Artworks and Artists
John Lyman
Born in Biddeford, Maine, 29 September 1886
Died Barbados: Christ Church, 26 May 1967
Collection of the Library and Archives, National Gallery of Canada

John Lyman

John Lyman played a key role in the development of modern art in Canada, not only as an artist, but also as a theorist, professor. Apart from trips to Canada in 1913 and 1927, Lyman spent the years 1907-31 in Europe. He attended the Académie Julian in Paris, and met the Canadian artist James Wilson Morrice. In 1909, he attended the Académie Matisse. The contact with Morrice and Matisse and their devotion to a pure art of colour, line, and form, an art devoid of all anecdotal details or 'non-artistic' concepts, remained with Lyman throughout his life.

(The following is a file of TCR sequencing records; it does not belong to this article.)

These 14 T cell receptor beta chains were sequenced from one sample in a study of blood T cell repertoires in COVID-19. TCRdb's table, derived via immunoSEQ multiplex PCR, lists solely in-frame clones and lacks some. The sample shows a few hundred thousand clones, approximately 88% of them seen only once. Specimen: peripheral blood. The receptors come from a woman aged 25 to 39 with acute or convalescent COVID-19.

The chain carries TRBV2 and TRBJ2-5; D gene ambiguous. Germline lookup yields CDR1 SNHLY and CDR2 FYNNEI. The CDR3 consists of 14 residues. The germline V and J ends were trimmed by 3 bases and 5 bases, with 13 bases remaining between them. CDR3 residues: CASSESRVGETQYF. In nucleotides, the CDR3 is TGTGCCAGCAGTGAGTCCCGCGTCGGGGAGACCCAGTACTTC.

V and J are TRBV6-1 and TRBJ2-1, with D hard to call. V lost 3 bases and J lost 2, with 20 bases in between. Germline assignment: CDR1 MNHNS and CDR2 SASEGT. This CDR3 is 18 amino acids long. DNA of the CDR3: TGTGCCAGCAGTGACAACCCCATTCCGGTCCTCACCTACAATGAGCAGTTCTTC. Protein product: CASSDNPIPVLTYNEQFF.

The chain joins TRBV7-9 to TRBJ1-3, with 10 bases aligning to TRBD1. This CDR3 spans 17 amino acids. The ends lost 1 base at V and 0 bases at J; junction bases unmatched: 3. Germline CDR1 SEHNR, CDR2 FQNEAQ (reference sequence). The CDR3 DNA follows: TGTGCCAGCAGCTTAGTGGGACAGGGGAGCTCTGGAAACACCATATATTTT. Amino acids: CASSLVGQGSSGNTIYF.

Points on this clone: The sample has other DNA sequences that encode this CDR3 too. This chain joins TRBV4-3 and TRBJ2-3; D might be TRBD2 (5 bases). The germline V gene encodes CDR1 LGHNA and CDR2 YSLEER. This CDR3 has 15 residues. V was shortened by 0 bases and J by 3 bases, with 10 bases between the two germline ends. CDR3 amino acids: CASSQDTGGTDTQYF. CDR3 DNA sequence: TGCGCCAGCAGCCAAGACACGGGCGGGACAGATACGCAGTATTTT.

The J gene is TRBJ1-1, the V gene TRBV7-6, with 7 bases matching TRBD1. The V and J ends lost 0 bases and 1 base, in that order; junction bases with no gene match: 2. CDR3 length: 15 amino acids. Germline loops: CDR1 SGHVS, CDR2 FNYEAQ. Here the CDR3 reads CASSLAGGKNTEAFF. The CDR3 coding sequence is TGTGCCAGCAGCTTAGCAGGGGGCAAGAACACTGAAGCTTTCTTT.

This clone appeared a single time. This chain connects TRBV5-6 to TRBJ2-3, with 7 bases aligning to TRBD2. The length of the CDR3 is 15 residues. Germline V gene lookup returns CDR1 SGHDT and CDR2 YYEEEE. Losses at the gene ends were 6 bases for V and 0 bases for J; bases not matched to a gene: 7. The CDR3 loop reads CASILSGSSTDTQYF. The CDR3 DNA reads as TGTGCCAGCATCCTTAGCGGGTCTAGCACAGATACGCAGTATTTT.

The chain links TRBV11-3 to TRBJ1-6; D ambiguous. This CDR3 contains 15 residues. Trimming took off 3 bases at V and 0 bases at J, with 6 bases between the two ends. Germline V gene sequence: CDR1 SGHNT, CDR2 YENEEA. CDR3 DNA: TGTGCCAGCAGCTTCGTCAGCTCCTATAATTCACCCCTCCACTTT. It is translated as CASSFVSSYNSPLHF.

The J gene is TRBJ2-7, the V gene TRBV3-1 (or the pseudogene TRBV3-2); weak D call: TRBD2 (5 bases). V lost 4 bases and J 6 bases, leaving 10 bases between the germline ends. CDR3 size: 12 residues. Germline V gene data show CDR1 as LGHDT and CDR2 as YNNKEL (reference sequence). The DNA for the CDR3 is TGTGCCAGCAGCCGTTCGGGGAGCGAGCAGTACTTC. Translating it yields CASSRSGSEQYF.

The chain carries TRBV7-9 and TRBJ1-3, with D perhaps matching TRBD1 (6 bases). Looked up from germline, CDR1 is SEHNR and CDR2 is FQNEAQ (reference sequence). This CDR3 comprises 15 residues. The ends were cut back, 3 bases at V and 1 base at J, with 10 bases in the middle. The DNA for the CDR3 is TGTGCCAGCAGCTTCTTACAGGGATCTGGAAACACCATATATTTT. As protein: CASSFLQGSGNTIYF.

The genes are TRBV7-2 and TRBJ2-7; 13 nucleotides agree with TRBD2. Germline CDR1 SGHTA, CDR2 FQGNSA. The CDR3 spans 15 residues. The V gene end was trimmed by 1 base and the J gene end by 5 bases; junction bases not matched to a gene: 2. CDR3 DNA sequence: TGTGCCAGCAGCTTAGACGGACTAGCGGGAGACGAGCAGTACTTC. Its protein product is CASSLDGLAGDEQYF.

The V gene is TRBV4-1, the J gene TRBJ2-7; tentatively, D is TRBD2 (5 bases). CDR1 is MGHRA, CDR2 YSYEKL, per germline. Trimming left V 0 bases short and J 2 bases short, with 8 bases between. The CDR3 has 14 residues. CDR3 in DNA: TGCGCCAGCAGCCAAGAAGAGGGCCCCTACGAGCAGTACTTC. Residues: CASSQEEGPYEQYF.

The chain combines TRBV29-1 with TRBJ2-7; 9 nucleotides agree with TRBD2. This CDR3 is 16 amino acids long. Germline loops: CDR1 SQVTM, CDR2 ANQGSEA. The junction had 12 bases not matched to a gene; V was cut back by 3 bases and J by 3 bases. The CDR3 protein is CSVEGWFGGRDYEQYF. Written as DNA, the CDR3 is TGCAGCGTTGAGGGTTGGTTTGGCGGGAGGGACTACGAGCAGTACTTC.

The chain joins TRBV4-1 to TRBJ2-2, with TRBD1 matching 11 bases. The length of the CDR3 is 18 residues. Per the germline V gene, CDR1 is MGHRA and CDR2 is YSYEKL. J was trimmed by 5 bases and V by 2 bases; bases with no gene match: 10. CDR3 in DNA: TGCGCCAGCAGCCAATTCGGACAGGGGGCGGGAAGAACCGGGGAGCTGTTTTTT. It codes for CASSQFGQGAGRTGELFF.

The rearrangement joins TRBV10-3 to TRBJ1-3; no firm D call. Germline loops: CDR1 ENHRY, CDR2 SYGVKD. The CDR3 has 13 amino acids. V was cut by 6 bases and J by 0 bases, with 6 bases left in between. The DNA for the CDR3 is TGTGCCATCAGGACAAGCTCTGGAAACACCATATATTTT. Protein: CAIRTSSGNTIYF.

Lyman returned to Montreal permanently in September 1931. From 1936 to 1940, he was an author for the monthly art column in The Montrealer, where he commented on the Canadian art scene, promoted international trends, and offered some of the most intelligent writing on art in Canada. He co-founded the short-lived Atelier. In 1939 Lyman established the Contemporary Arts Society in Montreal. In 1949, Lyman became an art professor at McGill University in Montréal and, three years later, was appointed director of the Fine Arts Department.